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8. Walk around the city to take in murals that earned Philadelphia the moniker “mural capital of the world.” Thanks to Philadelphia Mural Arts, the city is home to more than 4,000 of these massive artworks including trompe l’oeil murals, portraits, abstracts and paintings of lush greenery. The mural arts program started in 1984 to eradicate graffiti and the murals often grow meaningful to communities, drawing people together. Visit the website for self-guided walking tours.
9. Take a couple of laps around Rittenhouse Square. This picturesque square was one of the original five squares planned by Philadelphia founder William Penn. It’s typically bustling with fashionably dressed residents, business executives, dog walkers and young families. And it’s not unusual to spot musicians, exercise classes, wedding proposals and bridal parties posing for photos. Kids love to hang out with Billy, the goat, a statue by Philadelphian Albert Laessle. There are also statues of a lion and a frog. The gate on the guardhouse was designed by Sculptor Eric Berg and features animals that might be found in the park. He also created Philbert, the pig in Reading Terminal Market; the Drexel dragon in West Philly; the Philadelphia Zoo’s warthog, gorilla and toad and more. For stories about Eric Berg’s work in the Philadelphia region: click here.
10. Explore new neighborhoods or get to know your own neighborhood better on an architectural walking tour created by the Preservation Alliance for Greater Philadelphia. Each self-guided mini-tour includes a history of the neighborhood, map, photos and descriptions of the buildings you pass along the way.
11. Hear artists talk about their work when you download the app for the Souderton Art Walk. Learn about the Chestnut Street Mural depicting night and day by local Harry Boardman; Souderton Headlines, a public art installation that makes use of vintage newspaper vending machines; and more. Or follow the online map.
12. Get to know some of the outdoor art in Philadelphia better on a self-guided walking tour designed by the Association for Public Art. There’s a lot of ground to cover, as Philadelphia has one of the largest collections of outdoor art in the nation. One of the fun things about these tours is that you can search by themes, such as animals, Black and African themes and artists or Ben Franklins.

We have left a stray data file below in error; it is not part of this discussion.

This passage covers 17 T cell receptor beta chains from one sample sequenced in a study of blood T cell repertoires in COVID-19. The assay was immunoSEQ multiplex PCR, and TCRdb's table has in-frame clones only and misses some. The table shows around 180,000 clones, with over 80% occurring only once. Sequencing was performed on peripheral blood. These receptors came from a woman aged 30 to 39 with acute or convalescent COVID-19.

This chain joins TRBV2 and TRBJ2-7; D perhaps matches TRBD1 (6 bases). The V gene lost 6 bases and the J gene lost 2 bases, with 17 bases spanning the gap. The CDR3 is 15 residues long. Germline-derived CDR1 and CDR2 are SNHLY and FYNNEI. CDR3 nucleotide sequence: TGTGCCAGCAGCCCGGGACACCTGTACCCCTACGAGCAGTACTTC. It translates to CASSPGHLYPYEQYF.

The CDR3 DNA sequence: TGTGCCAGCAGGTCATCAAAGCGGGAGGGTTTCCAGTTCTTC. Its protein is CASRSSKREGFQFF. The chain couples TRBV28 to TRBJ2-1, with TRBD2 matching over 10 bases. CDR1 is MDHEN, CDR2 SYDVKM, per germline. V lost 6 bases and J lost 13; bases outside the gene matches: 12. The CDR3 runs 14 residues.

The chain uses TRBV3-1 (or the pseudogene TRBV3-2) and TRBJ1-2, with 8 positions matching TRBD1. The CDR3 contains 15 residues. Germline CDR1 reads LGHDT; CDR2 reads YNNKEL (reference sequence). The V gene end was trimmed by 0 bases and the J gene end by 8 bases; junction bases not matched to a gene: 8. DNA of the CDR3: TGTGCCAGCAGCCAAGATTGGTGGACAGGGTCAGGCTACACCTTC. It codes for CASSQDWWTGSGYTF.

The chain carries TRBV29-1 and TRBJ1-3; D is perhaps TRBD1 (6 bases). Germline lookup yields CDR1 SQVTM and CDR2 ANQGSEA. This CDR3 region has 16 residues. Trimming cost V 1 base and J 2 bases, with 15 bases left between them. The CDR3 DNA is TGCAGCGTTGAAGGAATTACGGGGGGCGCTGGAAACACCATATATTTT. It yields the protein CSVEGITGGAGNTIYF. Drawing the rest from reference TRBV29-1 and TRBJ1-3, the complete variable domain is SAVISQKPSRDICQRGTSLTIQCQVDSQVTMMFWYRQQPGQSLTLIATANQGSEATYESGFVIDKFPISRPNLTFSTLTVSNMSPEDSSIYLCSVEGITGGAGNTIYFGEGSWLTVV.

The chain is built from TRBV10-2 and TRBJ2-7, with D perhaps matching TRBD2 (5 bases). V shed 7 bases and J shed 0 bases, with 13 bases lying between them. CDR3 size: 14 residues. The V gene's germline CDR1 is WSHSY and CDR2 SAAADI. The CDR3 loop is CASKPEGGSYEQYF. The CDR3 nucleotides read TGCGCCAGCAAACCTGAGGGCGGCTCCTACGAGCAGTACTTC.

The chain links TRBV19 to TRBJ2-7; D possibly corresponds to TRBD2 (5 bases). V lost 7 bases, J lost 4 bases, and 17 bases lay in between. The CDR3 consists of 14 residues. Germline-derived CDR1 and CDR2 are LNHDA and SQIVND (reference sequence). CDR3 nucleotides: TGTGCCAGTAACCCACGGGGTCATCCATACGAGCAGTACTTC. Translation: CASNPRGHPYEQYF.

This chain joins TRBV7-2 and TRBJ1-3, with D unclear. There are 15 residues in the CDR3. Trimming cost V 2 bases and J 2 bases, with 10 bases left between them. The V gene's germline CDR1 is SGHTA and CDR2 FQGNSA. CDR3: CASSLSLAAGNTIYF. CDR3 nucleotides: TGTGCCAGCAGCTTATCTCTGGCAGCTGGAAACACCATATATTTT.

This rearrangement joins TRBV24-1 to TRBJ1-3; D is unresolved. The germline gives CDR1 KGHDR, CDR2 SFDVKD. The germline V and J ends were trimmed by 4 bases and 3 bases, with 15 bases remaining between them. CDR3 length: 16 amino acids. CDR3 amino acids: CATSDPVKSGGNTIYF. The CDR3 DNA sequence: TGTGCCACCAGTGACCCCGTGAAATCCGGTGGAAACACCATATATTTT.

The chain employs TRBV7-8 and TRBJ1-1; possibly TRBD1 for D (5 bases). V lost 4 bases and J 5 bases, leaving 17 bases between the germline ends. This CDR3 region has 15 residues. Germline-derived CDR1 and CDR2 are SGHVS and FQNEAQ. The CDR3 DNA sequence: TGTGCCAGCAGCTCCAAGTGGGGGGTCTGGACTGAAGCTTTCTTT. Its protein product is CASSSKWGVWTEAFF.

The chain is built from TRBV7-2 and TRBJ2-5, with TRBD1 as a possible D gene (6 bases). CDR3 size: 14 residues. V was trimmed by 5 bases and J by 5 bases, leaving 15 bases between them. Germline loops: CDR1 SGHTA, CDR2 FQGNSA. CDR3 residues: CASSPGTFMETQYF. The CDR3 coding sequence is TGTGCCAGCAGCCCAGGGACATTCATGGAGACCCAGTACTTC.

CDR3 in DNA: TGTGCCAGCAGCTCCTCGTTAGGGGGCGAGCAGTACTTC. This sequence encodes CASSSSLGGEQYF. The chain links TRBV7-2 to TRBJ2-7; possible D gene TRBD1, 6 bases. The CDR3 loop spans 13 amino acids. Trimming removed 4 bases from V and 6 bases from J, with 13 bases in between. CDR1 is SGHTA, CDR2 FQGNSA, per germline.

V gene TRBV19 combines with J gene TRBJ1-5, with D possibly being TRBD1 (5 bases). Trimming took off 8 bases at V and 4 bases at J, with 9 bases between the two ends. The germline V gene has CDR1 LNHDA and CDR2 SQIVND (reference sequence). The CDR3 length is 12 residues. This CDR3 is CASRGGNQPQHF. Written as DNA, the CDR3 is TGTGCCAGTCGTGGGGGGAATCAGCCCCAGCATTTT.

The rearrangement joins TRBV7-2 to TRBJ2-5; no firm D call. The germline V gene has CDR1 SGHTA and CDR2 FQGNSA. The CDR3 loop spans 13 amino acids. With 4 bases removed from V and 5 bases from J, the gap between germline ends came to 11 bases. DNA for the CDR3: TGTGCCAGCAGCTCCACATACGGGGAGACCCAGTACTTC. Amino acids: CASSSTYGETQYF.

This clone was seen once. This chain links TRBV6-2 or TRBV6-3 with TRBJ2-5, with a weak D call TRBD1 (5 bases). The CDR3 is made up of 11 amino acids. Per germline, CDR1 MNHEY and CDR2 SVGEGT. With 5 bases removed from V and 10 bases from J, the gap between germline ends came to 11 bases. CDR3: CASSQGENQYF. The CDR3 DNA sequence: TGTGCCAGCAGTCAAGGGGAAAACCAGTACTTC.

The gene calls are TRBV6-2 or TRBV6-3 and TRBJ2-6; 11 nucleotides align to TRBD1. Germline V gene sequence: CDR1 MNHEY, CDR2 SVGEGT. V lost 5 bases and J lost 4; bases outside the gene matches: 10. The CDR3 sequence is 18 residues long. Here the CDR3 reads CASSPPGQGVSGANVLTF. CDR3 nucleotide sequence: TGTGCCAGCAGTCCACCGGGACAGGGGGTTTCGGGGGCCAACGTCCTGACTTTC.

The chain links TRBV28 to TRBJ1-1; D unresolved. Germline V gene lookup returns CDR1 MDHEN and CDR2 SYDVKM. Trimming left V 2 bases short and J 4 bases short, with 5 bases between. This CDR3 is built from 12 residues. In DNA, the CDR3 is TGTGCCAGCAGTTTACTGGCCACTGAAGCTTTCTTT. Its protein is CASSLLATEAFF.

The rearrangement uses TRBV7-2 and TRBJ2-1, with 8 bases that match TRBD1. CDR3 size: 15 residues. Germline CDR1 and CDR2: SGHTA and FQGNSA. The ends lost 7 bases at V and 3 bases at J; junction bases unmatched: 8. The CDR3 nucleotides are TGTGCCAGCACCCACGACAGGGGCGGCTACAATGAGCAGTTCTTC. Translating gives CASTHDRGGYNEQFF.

Bonus content: Driving tours in Bucks, Chester & Montgomery Counties
1. Hop into the car and take a leisurely drive along the rolling hills of Bucks County. You can use the Heritage Conservancy Barn Voyage self-guided driving tours on the Visit Bucks County website. Start with Barns 101 to learn about the types of barns you’ll discover then set off to explore the barns in Upper Bucks County and Central Bucks County. There’s a driving tour of the county’s covered bridges too.
2. Visit the covered bridges in Chester County using this driving tour courtesy of the Chester County Conference and Visitors Bureau. As you enjoy the bridge and landscape, stop to check out the local businesses along the way where you can get local food, wine, beer and more.
3. Envision the encampment at Valley Forge National Historical Park in King of Prussia on this 1-hour self-guided driving tour. The tour tells the story of Valley Forge and its role in the Revolutionary War. It incorporates characters’ voices and period music. Plan on spending 2-3 hours, if you get out to explore the stops.
by Irene Levy Baker, author, 100 Things To Do In Philadelphia and Unique Eats & Eateries of Philadelphia. Looking for things to do this winter? Want the scoop on what's new in Philadelphia? Visit www.100ThingsToDoInPhiladelphia.com for signed books. For free shipping, use promo code TheCityPulse.
Click here for more blog postings by Irene Levy Baker including a list of restaurants with heated outside dining, restaurants with fireplaces, only-in-Philadelphia exhibits and more.